Advent 4: Hope – Ben Ewert
*Warning: This post may contain an hockey object lesson.*
Hope can be a dangerous thing to a sports fan. It can culminate in glorious elation, allowing you to celebrate the hard fought victories, alongside bitter losses, that have propelled your team to a championship. Or it can leave you (depending on how much you invest!) an emotionally wasted wreck as you ever yearn for that slight bit of improvement, that one miracle (or trade) that might get your team the win despite all evidence to the contrary.
Edmonton Oilers fans know a thing or two about hope. They also know a thing or two about losing. For the past ten years they’ve wallowed in the basement of the National Hockey League, making mistake after mistake, both on the ice and off as an organization. With each new draft pick or trade or coach, they say, “This is the year we turn things around!” And year after year, that new player or coach crumbles under the weight of false expectations.
To understand the pain of the fans you’d have to wade through a decade of anger, hope, disappointment and some pretty hilarious dark humour on social media. With every glimmer of hope, there has been the let down to follow. Until last year. Last year, after cleaning house on several levels and acquiring a somewhat talented fellow by the name of Connor McDavid, the team is finally gaining traction based on a mix of skill and disciplined work. Music to the ears of fans! The hope that they are struggling to allow into their cold and disillusioned hearts finally has its roots in tangible results.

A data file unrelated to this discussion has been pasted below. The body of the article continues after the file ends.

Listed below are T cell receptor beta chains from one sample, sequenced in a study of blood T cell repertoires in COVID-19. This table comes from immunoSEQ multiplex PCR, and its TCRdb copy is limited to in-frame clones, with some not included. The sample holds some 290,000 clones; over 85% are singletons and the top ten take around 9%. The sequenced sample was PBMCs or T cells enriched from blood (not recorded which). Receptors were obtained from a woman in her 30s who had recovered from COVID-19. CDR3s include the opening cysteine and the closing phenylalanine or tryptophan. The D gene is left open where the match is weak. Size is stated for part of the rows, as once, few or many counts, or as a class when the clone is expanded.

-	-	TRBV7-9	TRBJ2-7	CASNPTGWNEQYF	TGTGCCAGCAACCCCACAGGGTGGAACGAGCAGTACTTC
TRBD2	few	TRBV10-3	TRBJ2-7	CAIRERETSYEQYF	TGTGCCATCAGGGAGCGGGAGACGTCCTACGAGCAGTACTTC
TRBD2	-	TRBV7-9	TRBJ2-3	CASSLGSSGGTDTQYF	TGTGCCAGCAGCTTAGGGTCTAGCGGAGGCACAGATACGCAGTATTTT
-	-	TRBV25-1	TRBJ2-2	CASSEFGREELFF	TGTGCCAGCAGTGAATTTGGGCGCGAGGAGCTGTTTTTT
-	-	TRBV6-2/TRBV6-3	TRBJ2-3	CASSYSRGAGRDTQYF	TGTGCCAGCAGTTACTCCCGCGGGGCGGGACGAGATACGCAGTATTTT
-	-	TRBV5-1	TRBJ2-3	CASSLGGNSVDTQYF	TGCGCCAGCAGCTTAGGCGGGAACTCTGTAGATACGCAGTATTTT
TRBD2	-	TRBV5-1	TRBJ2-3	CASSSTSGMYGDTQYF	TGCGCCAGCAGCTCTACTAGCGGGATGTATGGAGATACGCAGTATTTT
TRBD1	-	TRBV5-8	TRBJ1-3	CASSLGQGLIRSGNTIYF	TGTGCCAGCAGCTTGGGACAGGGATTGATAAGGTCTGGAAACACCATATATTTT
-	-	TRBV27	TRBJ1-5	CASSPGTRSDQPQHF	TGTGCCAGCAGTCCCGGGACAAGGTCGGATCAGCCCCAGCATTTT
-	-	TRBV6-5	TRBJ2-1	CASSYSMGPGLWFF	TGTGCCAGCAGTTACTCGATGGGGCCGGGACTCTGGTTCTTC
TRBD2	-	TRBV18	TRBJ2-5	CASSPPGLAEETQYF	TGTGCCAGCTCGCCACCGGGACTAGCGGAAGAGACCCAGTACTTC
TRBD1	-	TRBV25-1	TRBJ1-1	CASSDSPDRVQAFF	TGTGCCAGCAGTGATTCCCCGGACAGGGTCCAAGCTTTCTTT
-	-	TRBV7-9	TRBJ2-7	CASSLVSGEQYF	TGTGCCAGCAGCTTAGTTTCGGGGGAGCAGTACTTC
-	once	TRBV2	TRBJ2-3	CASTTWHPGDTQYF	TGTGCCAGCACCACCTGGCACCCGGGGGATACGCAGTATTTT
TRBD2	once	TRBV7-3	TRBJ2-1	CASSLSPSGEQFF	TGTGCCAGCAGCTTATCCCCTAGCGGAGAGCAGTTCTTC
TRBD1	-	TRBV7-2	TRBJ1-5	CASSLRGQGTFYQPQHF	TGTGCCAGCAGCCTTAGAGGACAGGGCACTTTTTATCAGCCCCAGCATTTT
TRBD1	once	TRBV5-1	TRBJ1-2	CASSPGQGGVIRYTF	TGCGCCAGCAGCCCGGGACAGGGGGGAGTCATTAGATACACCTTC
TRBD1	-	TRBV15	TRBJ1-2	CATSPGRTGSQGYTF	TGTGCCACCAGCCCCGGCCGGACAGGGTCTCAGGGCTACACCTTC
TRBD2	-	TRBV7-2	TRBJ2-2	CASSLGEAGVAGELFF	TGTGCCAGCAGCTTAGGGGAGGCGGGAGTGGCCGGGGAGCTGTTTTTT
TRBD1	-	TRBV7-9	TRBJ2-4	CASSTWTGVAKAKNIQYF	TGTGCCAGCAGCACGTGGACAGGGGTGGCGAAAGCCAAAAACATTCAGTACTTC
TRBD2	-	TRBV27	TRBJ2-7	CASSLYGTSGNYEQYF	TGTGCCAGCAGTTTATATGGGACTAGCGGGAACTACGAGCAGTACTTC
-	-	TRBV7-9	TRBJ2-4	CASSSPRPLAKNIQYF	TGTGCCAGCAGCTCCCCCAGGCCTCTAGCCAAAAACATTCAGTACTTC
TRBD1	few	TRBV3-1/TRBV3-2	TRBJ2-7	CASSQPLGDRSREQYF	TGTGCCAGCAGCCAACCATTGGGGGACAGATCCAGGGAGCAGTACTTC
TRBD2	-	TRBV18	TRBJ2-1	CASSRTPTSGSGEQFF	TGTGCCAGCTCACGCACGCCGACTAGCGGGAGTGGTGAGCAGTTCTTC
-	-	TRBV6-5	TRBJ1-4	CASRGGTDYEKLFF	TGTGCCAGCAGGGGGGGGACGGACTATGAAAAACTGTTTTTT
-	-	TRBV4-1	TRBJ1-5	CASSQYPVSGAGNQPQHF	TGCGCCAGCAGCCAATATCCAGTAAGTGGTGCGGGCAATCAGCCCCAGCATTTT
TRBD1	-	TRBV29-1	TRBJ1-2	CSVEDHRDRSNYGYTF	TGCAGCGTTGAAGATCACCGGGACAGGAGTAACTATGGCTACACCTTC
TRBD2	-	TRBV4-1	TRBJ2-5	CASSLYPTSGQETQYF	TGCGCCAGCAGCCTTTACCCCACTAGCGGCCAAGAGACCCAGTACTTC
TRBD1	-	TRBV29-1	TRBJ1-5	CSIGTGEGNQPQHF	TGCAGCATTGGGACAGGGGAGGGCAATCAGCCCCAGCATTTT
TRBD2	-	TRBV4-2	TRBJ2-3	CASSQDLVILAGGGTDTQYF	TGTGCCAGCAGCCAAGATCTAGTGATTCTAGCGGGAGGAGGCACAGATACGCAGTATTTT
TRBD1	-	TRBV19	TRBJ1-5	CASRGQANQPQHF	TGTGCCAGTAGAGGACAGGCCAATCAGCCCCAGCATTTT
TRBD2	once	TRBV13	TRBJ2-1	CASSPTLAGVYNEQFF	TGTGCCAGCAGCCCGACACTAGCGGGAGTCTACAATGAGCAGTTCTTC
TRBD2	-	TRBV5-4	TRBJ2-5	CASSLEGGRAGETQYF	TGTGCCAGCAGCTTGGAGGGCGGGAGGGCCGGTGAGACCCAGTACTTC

I’ve been fascinated by the Oilers’ fall from stardom to the role of black sheep of the NHL. I know it’s hockey and it may sound trite but I think that it can teach us something about hope, perhaps something that can help illuminate the Hope that presents itself through the King of Glory at Christmas time. Hope gives you a glimpse of the future, however well founded or not it may be (especially when it comes to sports teams!). It helps you to place yourself within an overarching story, a narrative that doesn’t end in despair.
Hope in Christ, in particular, remembers the good that came before (His coming, life, death and resurrection) and looks forward to it again (His coming again to restore the heavens and earth). May we, who have this hope and celebrate it especially at Christmas time, share it with those we encounter from day to day, remembering that, as Paul says:
And again Isaiah says,
“The root of Jesse will come,
even he who arises to rule the Gentiles;
in him will the Gentiles hope.”
May the God of hope fill you with all joy and peace in believing, so that by the power of the Holy Spirit you may abound in hope.
*Ever since I was a little boy I’ve been a diehard Edmonton Oilers fan. Don’t ask me about the logic, as I didn’t live in Edmonton until a year ago and didn’t live in Canada until I was 7. As a young boy I received an Oilers t-shirt from a friend of the family and from that point on something (call it insanity) lodged in my young mind and heart and still hasn’t loosed itself.